Bò Lá Lốt and Nem nướng was also one of the tasty dishes we tried when in Saigon. We found this place through watching some of Mark Wien’s videos on Youtube when he visited the city, which led us to this establishment Cô Liên Bò Lá Lốt outside of district one in a none descript road. Bo La Lot are essentially Vietnamese beef sausages wrapped in betel leaves and grilled over charcoal. I also got an order of nem nuong which were pork sausages to see how they tasted compared to back at home. The Bo La Lot here was definitely the star of our lunch and to eat them, you wrap them with some herbs, rice noodle, lettuce, and picked carrots and radish. They also had a special dipping sauce to dip them in, which really brought an additional kick of flavor to it.

 

Posted on the restaurants wall shows how Mark Wiens featured their restaurant on his top 25 list when he visited Vietnam.

 

Bánh Cuốn

Bánh Cuốn Hải Nam: 11A Cao Thắng, phường 2, Quận 3, Hồ Chí Minh, Vietnam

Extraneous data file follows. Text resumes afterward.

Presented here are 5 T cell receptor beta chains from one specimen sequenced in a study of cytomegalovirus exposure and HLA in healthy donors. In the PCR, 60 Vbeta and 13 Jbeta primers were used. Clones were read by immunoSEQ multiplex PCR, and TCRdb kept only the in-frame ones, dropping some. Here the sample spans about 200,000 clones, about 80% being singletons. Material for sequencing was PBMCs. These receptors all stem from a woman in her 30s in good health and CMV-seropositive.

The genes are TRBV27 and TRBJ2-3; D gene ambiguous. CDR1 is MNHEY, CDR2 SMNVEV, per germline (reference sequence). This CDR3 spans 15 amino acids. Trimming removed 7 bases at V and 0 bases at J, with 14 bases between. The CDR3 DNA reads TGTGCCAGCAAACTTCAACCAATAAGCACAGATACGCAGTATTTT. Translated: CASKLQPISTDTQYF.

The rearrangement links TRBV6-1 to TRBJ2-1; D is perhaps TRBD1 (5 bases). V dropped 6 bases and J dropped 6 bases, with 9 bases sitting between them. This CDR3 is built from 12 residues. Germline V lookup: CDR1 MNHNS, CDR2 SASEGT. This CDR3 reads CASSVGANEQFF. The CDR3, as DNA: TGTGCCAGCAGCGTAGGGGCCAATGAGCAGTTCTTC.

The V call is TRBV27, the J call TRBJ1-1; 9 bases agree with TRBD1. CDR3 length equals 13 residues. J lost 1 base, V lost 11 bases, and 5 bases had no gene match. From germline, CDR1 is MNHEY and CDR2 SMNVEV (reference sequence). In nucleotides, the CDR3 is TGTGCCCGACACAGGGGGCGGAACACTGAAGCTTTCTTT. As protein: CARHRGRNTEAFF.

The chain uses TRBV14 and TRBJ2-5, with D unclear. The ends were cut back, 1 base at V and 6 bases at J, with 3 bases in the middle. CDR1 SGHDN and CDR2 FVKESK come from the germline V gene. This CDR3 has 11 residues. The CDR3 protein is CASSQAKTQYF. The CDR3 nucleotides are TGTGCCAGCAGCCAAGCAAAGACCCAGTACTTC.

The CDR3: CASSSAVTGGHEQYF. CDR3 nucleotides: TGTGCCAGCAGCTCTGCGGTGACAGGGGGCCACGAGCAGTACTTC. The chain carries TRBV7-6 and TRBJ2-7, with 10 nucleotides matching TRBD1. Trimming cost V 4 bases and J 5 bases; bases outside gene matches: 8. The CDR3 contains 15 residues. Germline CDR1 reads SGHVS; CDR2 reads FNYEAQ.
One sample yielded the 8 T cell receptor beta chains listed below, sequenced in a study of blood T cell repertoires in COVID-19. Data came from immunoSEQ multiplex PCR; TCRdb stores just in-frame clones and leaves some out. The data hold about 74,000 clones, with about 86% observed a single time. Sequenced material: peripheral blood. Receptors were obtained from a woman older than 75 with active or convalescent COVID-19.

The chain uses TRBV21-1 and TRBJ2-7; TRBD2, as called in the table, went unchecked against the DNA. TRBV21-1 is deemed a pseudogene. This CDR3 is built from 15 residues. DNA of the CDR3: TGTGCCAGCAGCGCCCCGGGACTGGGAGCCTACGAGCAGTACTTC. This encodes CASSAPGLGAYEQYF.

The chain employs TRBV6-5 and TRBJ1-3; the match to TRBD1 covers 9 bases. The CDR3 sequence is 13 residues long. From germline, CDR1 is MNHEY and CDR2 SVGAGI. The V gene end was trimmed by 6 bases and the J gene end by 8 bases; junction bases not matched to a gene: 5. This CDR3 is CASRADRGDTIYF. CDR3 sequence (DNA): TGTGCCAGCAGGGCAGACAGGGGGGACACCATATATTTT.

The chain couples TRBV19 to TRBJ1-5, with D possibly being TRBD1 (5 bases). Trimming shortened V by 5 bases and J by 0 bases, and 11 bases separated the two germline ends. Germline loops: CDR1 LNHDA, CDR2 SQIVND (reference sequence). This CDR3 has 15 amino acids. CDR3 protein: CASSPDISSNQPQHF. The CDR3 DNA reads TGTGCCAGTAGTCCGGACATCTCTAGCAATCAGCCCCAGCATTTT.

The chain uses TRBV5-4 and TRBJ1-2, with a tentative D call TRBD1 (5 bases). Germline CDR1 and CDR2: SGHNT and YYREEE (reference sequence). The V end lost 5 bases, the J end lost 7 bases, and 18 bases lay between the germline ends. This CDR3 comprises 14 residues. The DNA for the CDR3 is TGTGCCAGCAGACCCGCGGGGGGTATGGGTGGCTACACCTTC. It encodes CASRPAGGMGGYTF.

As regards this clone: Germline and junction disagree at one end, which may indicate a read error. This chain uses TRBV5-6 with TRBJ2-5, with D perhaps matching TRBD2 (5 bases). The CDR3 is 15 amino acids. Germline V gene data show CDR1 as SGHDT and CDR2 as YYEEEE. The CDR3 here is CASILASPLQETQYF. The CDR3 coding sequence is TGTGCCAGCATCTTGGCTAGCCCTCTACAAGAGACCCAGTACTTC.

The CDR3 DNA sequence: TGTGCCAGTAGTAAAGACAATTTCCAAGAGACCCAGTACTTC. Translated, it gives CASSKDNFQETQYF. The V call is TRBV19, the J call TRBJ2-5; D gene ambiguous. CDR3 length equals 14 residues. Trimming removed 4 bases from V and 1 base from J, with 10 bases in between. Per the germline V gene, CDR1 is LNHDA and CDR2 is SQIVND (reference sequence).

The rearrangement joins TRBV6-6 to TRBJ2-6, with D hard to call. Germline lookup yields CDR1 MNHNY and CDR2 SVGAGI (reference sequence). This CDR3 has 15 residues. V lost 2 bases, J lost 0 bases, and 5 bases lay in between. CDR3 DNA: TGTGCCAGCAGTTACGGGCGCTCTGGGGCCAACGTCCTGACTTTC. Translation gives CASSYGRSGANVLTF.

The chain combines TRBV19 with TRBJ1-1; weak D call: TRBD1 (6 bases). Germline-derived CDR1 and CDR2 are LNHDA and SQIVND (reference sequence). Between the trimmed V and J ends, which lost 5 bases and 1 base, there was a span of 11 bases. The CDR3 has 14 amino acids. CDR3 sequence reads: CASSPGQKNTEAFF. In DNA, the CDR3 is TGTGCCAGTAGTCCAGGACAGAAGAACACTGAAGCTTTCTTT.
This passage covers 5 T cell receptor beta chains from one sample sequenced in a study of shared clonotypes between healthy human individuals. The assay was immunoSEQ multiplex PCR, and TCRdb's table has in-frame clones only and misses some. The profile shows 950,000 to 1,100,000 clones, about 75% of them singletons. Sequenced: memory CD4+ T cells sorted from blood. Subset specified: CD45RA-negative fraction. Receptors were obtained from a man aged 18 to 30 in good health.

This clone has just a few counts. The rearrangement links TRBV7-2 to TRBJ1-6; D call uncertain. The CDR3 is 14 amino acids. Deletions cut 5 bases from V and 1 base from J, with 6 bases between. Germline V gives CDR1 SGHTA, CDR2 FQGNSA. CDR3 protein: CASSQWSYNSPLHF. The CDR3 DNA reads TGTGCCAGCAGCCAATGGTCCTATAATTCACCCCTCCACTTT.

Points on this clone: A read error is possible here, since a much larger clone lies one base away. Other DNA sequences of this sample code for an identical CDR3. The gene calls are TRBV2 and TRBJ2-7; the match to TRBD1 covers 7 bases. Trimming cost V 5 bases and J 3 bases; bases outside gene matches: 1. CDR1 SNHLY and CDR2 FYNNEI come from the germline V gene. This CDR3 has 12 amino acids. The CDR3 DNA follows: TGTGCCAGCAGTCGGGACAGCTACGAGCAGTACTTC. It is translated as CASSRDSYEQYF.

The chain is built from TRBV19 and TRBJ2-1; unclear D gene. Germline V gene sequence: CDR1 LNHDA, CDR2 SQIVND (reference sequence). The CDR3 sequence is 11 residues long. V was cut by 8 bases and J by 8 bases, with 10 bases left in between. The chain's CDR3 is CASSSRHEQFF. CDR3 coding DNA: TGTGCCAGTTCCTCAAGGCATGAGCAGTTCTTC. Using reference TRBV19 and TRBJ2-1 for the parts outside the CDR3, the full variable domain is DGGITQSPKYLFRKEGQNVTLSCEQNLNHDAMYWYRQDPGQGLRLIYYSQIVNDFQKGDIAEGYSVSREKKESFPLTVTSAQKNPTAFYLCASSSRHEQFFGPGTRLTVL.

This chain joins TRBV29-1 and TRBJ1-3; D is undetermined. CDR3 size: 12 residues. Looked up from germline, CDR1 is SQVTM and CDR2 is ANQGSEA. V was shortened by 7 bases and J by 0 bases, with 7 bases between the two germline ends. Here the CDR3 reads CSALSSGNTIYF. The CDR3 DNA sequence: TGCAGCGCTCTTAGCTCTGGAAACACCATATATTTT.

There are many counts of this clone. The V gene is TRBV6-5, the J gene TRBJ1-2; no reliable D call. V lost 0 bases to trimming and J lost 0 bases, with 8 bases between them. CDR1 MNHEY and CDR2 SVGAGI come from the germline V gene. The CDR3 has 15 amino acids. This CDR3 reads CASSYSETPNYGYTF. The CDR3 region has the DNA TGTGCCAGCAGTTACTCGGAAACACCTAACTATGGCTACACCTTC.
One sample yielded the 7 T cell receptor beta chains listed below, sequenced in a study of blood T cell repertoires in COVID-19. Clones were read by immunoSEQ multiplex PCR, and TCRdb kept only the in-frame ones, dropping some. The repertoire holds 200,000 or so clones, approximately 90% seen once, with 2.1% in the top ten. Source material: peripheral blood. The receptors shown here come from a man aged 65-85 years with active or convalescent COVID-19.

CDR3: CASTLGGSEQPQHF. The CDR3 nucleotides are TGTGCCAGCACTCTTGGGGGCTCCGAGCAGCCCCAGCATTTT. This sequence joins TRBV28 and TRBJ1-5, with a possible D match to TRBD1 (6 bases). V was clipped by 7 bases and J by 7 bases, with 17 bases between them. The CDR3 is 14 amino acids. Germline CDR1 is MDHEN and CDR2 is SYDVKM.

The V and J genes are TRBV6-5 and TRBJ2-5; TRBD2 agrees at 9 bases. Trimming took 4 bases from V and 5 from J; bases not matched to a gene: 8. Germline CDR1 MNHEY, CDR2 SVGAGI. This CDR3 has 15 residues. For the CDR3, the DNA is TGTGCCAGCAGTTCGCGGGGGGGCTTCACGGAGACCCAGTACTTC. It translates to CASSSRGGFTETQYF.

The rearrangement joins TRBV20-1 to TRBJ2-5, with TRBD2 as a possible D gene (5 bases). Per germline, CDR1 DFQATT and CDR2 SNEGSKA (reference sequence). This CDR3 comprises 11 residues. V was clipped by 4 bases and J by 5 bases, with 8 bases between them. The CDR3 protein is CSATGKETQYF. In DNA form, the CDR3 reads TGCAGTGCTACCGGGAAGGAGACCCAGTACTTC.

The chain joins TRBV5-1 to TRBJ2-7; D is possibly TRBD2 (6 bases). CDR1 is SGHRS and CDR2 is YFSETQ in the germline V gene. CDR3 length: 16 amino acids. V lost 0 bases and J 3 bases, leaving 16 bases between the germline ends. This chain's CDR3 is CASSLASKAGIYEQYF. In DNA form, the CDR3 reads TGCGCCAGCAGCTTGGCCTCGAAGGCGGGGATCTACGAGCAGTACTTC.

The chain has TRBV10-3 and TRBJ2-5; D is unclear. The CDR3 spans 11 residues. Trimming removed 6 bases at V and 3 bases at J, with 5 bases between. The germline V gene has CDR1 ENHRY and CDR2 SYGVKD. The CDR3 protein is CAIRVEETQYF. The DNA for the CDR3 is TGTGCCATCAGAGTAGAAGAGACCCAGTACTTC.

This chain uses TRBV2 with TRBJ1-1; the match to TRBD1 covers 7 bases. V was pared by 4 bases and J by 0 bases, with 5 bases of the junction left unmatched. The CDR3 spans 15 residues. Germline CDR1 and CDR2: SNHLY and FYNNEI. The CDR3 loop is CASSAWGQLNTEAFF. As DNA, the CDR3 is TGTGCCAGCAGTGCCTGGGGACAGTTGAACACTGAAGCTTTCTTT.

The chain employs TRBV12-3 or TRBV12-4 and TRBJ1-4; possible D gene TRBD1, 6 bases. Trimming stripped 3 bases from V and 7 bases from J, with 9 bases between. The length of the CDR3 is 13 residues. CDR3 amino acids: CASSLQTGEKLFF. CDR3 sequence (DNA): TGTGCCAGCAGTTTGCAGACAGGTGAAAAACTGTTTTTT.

Banh Cuon which literally means rolled cake, consists of a thin sheet of freshly steamed rice batter rolled inside with ground pork, mushroom, shallots, and with a side of Chả lụa (Vietnamese pork meat load). We found a place that made them fresh and immediately ordered some to taste. The Banh Cuon was soft and tender and the crispy texture of the wood ear mushroom and flavorful ground pork really brought the dish together. The Cha Lua on the side was a good compliment to the dish as it provided some added protein to the dish but I could have just eaten the Banh Cuon on its own and be extremely satisfied.

 

 

Our dish also came with a side of bean sprouts and chopped up lettuce and herbs which gave it a very fresh taste to cut out any of the grease of the ground pork.

 

Bánh Bèo

Món Huế Restaurant: Various locations around Ho Chi Minh City

One of the most notable dishes in Central Vietnam from the ancient capital city of Huế is Bánh Bèo which literally translates to  “water fern cake”.  These tiny little steamed cakes are savory with chopped up shrimp, scallions, mung bean, fried shallots, and fish sauce to flavor.